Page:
Getting to Peru
British Airways flies direct to Peru seasonally, from April to end of October. The flights are Wednesdays, Fridays and Sundays from Gatwick Airport. During the winter months you will be routed via Europe. Both KLM and Iberia also have flights to Lima. The flying time for direct flights is around 12.5 hours, leaving the UK around midday and arriving in Lima in the early evening local time.
Facts and Information
Time: GMT -5hrs
Language: Spanish and Quechua
Visas: British passport holders do not require a visa (up to 90 days). Other passport holders, please ask us for further information
Health: There are no compulsory vaccinations, except yellow fever if visiting the rainforest. Malaria prophylactics are also recommended in the rainforest.
Getting around Peru
FLIGHTS: Given the size of the country, flying is a good way to get around Peru and make the best use of your time. There is a good domestic network served by several airlines, and on most routes you can take up to 23kgs of hold baggage as well as hand luggage.
TRAINS: Train travel is an option on certain routes, with PeruRail and the Hiram Bingham operating between Cusco and Machu Picchu, regular trains between Cusco and Puno, and the luxury Andean Explorer sleeper service linking Cusco and Arequipa via Lake Titicaca and Colca Canyon, as well as operating between Cusco and Puno. In some areas, such the Amazon and Lake Titicaca, boats are used (generally for excursions), although motorised canoes are often used for transfers to Amazon lodges.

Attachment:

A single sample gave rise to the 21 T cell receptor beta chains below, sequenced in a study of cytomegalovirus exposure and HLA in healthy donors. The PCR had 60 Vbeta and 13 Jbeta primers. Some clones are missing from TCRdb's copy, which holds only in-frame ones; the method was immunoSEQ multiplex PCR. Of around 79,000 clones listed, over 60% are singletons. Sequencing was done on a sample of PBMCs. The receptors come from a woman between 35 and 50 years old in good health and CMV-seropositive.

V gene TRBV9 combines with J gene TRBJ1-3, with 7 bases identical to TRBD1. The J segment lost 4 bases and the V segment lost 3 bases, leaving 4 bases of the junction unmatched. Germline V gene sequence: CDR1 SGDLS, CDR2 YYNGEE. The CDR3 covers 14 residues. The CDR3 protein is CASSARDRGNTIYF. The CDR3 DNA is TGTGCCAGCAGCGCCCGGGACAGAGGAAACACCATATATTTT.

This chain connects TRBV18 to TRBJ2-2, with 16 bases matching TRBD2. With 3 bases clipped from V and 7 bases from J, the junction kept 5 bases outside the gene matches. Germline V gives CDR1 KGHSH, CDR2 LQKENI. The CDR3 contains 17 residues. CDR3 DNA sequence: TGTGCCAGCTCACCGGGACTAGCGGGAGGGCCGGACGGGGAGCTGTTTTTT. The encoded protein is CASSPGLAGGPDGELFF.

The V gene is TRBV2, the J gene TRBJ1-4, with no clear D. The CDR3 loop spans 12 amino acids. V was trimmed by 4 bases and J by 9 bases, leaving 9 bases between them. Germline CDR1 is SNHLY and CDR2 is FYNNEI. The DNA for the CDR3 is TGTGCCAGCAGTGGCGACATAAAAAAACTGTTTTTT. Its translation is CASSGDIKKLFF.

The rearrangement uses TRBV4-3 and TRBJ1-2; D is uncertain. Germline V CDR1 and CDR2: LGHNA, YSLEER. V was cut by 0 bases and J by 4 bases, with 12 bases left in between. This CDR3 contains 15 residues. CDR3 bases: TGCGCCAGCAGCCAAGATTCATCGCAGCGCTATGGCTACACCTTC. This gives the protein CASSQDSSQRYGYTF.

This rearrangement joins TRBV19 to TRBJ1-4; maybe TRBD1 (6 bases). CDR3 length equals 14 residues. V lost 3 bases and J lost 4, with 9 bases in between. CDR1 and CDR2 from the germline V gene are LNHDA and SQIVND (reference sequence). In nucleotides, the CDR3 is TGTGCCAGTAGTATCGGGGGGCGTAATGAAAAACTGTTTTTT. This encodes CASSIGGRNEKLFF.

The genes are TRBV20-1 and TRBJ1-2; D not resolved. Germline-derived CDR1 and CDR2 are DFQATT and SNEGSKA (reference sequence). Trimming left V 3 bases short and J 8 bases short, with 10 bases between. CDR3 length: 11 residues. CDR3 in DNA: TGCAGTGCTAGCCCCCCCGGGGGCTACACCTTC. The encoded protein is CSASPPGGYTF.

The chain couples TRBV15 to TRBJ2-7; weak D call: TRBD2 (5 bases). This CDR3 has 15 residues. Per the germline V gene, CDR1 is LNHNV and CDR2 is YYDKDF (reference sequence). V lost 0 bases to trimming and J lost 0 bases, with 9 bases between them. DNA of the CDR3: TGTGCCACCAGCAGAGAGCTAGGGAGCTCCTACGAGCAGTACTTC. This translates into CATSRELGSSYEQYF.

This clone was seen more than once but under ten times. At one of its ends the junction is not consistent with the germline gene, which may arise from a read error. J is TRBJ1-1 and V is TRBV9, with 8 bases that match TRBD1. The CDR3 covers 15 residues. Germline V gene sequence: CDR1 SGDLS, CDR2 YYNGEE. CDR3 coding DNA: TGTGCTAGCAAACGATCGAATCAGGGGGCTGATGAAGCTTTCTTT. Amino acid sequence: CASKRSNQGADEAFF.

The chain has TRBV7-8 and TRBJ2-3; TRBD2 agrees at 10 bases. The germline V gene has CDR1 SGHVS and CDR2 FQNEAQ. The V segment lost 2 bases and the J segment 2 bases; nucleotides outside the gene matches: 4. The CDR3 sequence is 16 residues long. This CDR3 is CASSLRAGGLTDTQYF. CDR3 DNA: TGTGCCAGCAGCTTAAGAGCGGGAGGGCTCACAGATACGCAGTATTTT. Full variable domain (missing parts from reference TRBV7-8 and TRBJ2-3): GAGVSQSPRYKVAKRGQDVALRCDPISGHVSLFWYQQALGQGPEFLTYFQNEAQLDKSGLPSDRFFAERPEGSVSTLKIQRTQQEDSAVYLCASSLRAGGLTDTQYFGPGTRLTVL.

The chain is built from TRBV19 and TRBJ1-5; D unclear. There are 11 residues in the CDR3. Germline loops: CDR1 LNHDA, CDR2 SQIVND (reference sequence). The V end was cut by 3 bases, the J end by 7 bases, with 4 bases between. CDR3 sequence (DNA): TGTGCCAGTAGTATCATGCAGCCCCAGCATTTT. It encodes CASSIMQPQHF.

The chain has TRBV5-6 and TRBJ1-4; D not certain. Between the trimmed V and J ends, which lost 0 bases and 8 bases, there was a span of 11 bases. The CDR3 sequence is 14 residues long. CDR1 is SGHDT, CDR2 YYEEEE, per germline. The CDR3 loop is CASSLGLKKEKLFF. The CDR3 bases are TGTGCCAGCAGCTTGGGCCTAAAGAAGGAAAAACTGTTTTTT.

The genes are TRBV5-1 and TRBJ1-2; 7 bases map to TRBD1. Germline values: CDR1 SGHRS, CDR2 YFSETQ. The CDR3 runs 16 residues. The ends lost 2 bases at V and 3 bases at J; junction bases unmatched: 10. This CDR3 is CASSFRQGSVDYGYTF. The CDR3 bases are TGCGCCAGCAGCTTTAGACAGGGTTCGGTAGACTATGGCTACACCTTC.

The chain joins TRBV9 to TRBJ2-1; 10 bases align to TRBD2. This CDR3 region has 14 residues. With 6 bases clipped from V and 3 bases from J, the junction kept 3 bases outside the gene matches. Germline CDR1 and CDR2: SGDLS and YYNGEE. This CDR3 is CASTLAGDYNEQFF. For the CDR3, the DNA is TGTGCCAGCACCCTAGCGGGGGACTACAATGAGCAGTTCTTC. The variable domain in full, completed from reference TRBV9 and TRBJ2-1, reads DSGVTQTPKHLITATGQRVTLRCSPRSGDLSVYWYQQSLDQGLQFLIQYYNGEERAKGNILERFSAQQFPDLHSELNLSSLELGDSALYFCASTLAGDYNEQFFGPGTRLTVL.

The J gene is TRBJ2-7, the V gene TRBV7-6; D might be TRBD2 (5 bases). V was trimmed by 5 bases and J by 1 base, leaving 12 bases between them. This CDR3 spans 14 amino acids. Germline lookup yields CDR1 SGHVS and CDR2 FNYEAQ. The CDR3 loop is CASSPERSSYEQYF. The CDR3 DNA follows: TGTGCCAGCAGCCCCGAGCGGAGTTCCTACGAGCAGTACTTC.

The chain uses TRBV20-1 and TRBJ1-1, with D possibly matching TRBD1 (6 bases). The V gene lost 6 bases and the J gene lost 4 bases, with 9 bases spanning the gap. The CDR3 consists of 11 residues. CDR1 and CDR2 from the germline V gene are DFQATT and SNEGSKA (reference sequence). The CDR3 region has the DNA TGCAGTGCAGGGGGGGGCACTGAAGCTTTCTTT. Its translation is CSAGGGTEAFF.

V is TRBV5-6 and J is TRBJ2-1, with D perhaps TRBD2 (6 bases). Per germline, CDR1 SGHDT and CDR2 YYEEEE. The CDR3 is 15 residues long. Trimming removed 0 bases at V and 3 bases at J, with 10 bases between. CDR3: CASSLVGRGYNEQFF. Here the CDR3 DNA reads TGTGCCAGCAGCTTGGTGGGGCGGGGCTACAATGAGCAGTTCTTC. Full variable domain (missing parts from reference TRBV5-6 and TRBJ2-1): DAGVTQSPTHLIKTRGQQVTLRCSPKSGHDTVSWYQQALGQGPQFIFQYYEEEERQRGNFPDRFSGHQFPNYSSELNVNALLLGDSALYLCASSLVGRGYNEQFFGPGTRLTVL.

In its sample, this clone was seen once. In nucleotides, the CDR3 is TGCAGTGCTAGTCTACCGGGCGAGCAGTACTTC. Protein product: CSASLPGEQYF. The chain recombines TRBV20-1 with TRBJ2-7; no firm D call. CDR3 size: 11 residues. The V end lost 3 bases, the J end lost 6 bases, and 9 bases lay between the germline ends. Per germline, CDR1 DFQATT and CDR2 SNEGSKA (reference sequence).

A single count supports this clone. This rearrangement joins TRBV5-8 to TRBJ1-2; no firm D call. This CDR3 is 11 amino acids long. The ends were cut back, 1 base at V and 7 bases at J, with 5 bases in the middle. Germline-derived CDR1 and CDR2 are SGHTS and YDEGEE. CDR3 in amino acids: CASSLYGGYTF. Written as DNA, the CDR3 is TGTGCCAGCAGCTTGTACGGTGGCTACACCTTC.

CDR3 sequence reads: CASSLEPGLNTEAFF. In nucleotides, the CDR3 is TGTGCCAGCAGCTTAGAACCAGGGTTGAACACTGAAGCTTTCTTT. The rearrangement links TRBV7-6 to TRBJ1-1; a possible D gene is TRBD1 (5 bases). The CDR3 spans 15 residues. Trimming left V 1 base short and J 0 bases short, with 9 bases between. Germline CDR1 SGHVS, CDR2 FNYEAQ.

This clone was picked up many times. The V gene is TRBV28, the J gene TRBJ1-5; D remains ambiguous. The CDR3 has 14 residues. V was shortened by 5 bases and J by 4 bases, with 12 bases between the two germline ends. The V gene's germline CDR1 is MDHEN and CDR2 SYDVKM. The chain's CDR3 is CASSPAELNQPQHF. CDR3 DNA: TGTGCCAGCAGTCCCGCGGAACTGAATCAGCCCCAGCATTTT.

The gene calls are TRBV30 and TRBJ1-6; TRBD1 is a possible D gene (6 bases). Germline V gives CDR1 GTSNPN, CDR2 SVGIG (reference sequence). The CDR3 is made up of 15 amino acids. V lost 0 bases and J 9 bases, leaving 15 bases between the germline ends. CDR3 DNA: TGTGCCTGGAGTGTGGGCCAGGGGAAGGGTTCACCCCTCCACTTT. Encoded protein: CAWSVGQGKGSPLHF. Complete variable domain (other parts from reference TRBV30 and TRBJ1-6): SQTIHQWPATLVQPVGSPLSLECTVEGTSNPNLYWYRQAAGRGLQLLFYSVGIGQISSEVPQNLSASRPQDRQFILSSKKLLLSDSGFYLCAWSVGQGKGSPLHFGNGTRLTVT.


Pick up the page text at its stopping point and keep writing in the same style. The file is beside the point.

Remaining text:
ROADS: Most major roads such as the Pan-American Highway are well maintained, though many mountain roads are unpaved and driving can be tricky here especially in the rainy season. We don’t recommend car hire in Peru.
People of Peru
Peru’s rich history and the diverse geographical regions (coast, jungle, mountains) are reflected in the cultures of those who live here. Peruvian people are some of the most friendly that you will come across on your travels. Those keen to experience the vibrant Andean culture are in for a treat.
Peru’s ethnic mix has evolved over five centuries or so, and todays population is a combination of several different groups. Of the four main ethnic groups in Peru, the largest is the Indian population, making up 45 percent. The Indians inhabited Peru long before the Spanish arrived. Mestizo (of European and Indian ancestry) make up around 40 percent, whites make up 10 percent and those of African descent about 5 percent.
Spanish and Quechua are the official languages of Peru. The Spanish spoken here is unique to the region, combining Castillian Spanish with native Quechua and Aymara idioms. Quechua is the language spoken by most of the Indian population, it was originally the language of the Incas. Aymara is still spoken by a significant number of Peruvian Indians, mainly in the southern regions, near Lake Titicaca. There are quite a few other languages spoken by various indigenous groups, most of whom live in the Amazon basin.
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Call: 01473 599008